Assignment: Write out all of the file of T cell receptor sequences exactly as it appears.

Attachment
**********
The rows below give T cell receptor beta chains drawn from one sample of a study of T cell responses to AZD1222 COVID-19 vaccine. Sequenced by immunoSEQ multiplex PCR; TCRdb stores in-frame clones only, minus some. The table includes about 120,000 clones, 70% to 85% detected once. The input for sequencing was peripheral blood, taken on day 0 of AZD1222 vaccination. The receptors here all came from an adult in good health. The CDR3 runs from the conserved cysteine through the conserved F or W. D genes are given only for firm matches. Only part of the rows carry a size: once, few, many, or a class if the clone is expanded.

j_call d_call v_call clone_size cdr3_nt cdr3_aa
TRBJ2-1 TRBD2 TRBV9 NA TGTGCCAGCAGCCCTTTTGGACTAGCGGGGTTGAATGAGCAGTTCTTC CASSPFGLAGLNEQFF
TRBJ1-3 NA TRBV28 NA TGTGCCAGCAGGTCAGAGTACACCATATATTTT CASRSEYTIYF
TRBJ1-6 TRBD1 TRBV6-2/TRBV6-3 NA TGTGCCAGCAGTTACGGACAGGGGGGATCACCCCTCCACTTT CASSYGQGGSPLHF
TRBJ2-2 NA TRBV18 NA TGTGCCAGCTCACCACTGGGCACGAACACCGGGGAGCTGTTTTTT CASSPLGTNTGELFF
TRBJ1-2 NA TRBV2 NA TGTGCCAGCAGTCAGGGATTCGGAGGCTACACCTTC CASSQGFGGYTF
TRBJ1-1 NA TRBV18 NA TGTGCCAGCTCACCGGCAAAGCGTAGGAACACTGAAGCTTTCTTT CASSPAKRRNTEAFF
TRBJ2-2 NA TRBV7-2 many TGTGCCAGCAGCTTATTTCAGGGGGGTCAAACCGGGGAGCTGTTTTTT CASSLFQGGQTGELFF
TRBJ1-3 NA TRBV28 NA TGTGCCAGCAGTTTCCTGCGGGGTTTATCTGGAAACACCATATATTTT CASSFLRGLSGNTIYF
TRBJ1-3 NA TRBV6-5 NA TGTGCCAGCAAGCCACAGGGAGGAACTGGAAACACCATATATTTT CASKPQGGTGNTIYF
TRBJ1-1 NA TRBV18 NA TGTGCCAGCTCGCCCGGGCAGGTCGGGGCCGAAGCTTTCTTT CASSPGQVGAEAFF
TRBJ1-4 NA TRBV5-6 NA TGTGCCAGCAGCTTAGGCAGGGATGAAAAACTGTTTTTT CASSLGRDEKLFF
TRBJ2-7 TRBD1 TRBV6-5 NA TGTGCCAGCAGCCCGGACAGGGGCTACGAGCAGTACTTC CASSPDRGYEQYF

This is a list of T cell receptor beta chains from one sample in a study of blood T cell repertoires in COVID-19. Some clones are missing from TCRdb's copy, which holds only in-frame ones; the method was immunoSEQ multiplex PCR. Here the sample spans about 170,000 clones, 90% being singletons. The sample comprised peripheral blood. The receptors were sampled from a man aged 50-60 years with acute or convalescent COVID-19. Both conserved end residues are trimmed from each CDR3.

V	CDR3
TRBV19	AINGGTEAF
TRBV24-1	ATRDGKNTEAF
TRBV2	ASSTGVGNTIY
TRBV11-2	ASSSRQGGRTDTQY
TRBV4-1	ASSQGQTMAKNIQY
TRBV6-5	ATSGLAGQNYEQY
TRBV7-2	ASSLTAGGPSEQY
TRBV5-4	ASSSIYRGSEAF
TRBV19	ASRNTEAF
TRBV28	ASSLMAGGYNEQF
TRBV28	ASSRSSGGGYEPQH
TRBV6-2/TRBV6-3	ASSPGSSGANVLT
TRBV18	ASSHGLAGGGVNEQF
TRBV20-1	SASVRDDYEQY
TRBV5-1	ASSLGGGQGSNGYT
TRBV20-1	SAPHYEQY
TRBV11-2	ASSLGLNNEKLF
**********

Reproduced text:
The rows below give T cell receptor beta chains drawn from one sample of a study of T cell responses to AZD1222 COVID-19 vaccine. Sequenced by immunoSEQ multiplex PCR; TCRdb stores in-frame clones only, minus some. The table includes about 120,000 clones, 70% to 85% detected once. The input for sequencing was peripheral blood, taken on day 0 of AZD1222 vaccination. The receptors here all came from an adult in good health. The CDR3 runs from the conserved cysteine through the conserved F or W. D genes are given only for firm matches. Only part of the rows carry a size: once, few, many, or a class if the clone is expanded.

j_call d_call v_call clone_size cdr3_nt cdr3_aa
TRBJ2-1 TRBD2 TRBV9 NA TGTGCCAGCAGCCCTTTTGGACTAGCGGGGTTGAATGAGCAGTTCTTC CASSPFGLAGLNEQFF
TRBJ1-3 NA TRBV28 NA TGTGCCAGCAGGTCAGAGTACACCATATATTTT CASRSEYTIYF
TRBJ1-6 TRBD1 TRBV6-2/TRBV6-3 NA TGTGCCAGCAGTTACGGACAGGGGGGATCACCCCTCCACTTT CASSYGQGGSPLHF
TRBJ2-2 NA TRBV18 NA TGTGCCAGCTCACCACTGGGCACGAACACCGGGGAGCTGTTTTTT CASSPLGTNTGELFF
TRBJ1-2 NA TRBV2 NA TGTGCCAGCAGTCAGGGATTCGGAGGCTACACCTTC CASSQGFGGYTF
TRBJ1-1 NA TRBV18 NA TGTGCCAGCTCACCGGCAAAGCGTAGGAACACTGAAGCTTTCTTT CASSPAKRRNTEAFF
TRBJ2-2 NA TRBV7-2 many TGTGCCAGCAGCTTATTTCAGGGGGGTCAAACCGGGGAGCTGTTTTTT CASSLFQGGQTGELFF
TRBJ1-3 NA TRBV28 NA TGTGCCAGCAGTTTCCTGCGGGGTTTATCTGGAAACACCATATATTTT CASSFLRGLSGNTIYF
TRBJ1-3 NA TRBV6-5 NA TGTGCCAGCAAGCCACAGGGAGGAACTGGAAACACCATATATTTT CASKPQGGTGNTIYF
TRBJ1-1 NA TRBV18 NA TGTGCCAGCTCGCCCGGGCAGGTCGGGGCCGAAGCTTTCTTT CASSPGQVGAEAFF
TRBJ1-4 NA TRBV5-6 NA TGTGCCAGCAGCTTAGGCAGGGATGAAAAACTGTTTTTT CASSLGRDEKLFF
TRBJ2-7 TRBD1 TRBV6-5 NA TGTGCCAGCAGCCCGGACAGGGGCTACGAGCAGTACTTC CASSPDRGYEQYF

This is a list of T cell receptor beta chains from one sample in a study of blood T cell repertoires in COVID-19. Some clones are missing from TCRdb's copy, which holds only in-frame ones; the method was immunoSEQ multiplex PCR. Here the sample spans about 170,000 clones, 90% being singletons. The sample comprised peripheral blood. The receptors were sampled from a man aged 50-60 years with acute or convalescent COVID-19. Both conserved end residues are trimmed from each CDR3.

V	CDR3
TRBV19	AINGGTEAF
TRBV24-1	ATRDGKNTEAF
TRBV2	ASSTGVGNTIY
TRBV11-2	ASSSRQGGRTDTQY
TRBV4-1	ASSQGQTMAKNIQY
TRBV6-5	ATSGLAGQNYEQY
TRBV7-2	ASSLTAGGPSEQY
TRBV5-4	ASSSIYRGSEAF
TRBV19	ASRNTEAF
TRBV28	ASSLMAGGYNEQF
TRBV28	ASSRSSGGGYEPQH
TRBV6-2/TRBV6-3	ASSPGSSGANVLT
TRBV18	ASSHGLAGGGVNEQF
TRBV20-1	SASVRDDYEQY
TRBV5-1	ASSLGGGQGSNGYT
TRBV20-1	SAPHYEQY
TRBV11-2	ASSLGLNNEKLF